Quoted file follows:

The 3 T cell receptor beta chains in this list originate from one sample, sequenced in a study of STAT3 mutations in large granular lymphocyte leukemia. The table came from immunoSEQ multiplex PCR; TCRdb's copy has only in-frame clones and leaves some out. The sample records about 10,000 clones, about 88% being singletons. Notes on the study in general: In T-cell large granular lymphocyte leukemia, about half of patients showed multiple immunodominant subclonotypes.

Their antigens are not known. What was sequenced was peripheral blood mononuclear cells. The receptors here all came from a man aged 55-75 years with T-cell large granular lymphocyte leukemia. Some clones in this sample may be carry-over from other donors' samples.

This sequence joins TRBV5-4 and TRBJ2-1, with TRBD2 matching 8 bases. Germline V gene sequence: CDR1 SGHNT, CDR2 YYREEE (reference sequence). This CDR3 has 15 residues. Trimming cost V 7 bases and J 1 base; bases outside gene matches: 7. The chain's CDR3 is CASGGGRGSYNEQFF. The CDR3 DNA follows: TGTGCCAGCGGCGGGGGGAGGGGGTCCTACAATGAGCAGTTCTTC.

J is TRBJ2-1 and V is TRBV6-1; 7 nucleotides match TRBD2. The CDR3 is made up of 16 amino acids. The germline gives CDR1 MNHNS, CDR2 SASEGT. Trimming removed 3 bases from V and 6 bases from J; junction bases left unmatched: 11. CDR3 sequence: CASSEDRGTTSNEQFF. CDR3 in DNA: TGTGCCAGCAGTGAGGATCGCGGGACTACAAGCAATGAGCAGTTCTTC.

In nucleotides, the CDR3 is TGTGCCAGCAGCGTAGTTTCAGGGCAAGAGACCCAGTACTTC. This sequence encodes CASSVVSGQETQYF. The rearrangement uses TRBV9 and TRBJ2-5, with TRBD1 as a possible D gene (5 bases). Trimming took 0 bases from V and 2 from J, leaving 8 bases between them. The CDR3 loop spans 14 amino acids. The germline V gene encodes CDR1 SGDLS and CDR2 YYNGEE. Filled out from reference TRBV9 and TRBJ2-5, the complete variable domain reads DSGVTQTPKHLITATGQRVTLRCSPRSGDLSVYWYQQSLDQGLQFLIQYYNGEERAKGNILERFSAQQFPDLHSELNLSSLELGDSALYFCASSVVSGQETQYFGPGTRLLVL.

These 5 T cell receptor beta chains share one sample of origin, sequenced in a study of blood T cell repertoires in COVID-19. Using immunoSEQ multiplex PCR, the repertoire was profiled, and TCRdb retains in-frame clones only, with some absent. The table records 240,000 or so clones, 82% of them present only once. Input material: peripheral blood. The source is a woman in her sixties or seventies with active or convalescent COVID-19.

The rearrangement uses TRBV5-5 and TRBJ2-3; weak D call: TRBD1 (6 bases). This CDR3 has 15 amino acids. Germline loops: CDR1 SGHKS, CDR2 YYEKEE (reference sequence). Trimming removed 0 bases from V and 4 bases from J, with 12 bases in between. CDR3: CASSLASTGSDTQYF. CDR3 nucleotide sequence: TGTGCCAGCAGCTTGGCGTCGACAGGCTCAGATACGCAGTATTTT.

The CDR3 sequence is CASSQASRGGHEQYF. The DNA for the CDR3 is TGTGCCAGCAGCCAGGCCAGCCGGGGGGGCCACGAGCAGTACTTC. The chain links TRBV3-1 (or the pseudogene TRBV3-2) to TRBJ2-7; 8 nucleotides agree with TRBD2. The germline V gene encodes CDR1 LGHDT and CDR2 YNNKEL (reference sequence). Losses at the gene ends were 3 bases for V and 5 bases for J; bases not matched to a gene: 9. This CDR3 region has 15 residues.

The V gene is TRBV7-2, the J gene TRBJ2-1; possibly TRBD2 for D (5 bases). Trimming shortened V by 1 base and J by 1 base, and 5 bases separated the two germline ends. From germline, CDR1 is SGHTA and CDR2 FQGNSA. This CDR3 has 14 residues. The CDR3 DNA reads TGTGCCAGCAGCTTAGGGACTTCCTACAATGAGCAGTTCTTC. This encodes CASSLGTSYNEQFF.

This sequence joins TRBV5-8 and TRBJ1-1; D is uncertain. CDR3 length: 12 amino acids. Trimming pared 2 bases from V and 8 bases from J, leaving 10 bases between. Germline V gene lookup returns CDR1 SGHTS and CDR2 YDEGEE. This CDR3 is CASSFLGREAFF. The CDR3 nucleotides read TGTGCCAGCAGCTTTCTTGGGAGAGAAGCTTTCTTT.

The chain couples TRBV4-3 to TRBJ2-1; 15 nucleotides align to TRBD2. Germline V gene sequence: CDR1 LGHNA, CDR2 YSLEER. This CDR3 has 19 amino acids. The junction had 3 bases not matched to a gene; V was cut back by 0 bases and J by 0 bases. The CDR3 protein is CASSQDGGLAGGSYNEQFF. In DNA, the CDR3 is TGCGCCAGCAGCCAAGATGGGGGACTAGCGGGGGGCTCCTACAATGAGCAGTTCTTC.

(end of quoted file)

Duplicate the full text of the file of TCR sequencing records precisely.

The 3 T cell receptor beta chains in this list originate from one sample, sequenced in a study of STAT3 mutations in large granular lymphocyte leukemia. The table came from immunoSEQ multiplex PCR; TCRdb's copy has only in-frame clones and leaves some out. The sample records about 10,000 clones, about 88% being singletons. Notes on the study in general: In T-cell large granular lymphocyte leukemia, about half of patients showed multiple immunodominant subclonotypes.

Their antigens are not known. What was sequenced was peripheral blood mononuclear cells. The receptors here all came from a man aged 55-75 years with T-cell large granular lymphocyte leukemia. Some clones in this sample may be carry-over from other donors' samples.

This sequence joins TRBV5-4 and TRBJ2-1, with TRBD2 matching 8 bases. Germline V gene sequence: CDR1 SGHNT, CDR2 YYREEE (reference sequence). This CDR3 has 15 residues. Trimming cost V 7 bases and J 1 base; bases outside gene matches: 7. The chain's CDR3 is CASGGGRGSYNEQFF. The CDR3 DNA follows: TGTGCCAGCGGCGGGGGGAGGGGGTCCTACAATGAGCAGTTCTTC.

J is TRBJ2-1 and V is TRBV6-1; 7 nucleotides match TRBD2. The CDR3 is made up of 16 amino acids. The germline gives CDR1 MNHNS, CDR2 SASEGT. Trimming removed 3 bases from V and 6 bases from J; junction bases left unmatched: 11. CDR3 sequence: CASSEDRGTTSNEQFF. CDR3 in DNA: TGTGCCAGCAGTGAGGATCGCGGGACTACAAGCAATGAGCAGTTCTTC.

In nucleotides, the CDR3 is TGTGCCAGCAGCGTAGTTTCAGGGCAAGAGACCCAGTACTTC. This sequence encodes CASSVVSGQETQYF. The rearrangement uses TRBV9 and TRBJ2-5, with TRBD1 as a possible D gene (5 bases). Trimming took 0 bases from V and 2 from J, leaving 8 bases between them. The CDR3 loop spans 14 amino acids. The germline V gene encodes CDR1 SGDLS and CDR2 YYNGEE. Filled out from reference TRBV9 and TRBJ2-5, the complete variable domain reads DSGVTQTPKHLITATGQRVTLRCSPRSGDLSVYWYQQSLDQGLQFLIQYYNGEERAKGNILERFSAQQFPDLHSELNLSSLELGDSALYFCASSVVSGQETQYFGPGTRLLVL.

These 5 T cell receptor beta chains share one sample of origin, sequenced in a study of blood T cell repertoires in COVID-19. Using immunoSEQ multiplex PCR, the repertoire was profiled, and TCRdb retains in-frame clones only, with some absent. The table records 240,000 or so clones, 82% of them present only once. Input material: peripheral blood. The source is a woman in her sixties or seventies with active or convalescent COVID-19.

The rearrangement uses TRBV5-5 and TRBJ2-3; weak D call: TRBD1 (6 bases). This CDR3 has 15 amino acids. Germline loops: CDR1 SGHKS, CDR2 YYEKEE (reference sequence). Trimming removed 0 bases from V and 4 bases from J, with 12 bases in between. CDR3: CASSLASTGSDTQYF. CDR3 nucleotide sequence: TGTGCCAGCAGCTTGGCGTCGACAGGCTCAGATACGCAGTATTTT.

The CDR3 sequence is CASSQASRGGHEQYF. The DNA for the CDR3 is TGTGCCAGCAGCCAGGCCAGCCGGGGGGGCCACGAGCAGTACTTC. The chain links TRBV3-1 (or the pseudogene TRBV3-2) to TRBJ2-7; 8 nucleotides agree with TRBD2. The germline V gene encodes CDR1 LGHDT and CDR2 YNNKEL (reference sequence). Losses at the gene ends were 3 bases for V and 5 bases for J; bases not matched to a gene: 9. This CDR3 region has 15 residues.

The V gene is TRBV7-2, the J gene TRBJ2-1; possibly TRBD2 for D (5 bases). Trimming shortened V by 1 base and J by 1 base, and 5 bases separated the two germline ends. From germline, CDR1 is SGHTA and CDR2 FQGNSA. This CDR3 has 14 residues. The CDR3 DNA reads TGTGCCAGCAGCTTAGGGACTTCCTACAATGAGCAGTTCTTC. This encodes CASSLGTSYNEQFF.

This sequence joins TRBV5-8 and TRBJ1-1; D is uncertain. CDR3 length: 12 amino acids. Trimming pared 2 bases from V and 8 bases from J, leaving 10 bases between. Germline V gene lookup returns CDR1 SGHTS and CDR2 YDEGEE. This CDR3 is CASSFLGREAFF. The CDR3 nucleotides read TGTGCCAGCAGCTTTCTTGGGAGAGAAGCTTTCTTT.

The chain couples TRBV4-3 to TRBJ2-1; 15 nucleotides align to TRBD2. Germline V gene sequence: CDR1 LGHNA, CDR2 YSLEER. This CDR3 has 19 amino acids. The junction had 3 bases not matched to a gene; V was cut back by 0 bases and J by 0 bases. The CDR3 protein is CASSQDGGLAGGSYNEQFF. In DNA, the CDR3 is TGCGCCAGCAGCCAAGATGGGGGACTAGCGGGGGGCTCCTACAATGAGCAGTTCTTC.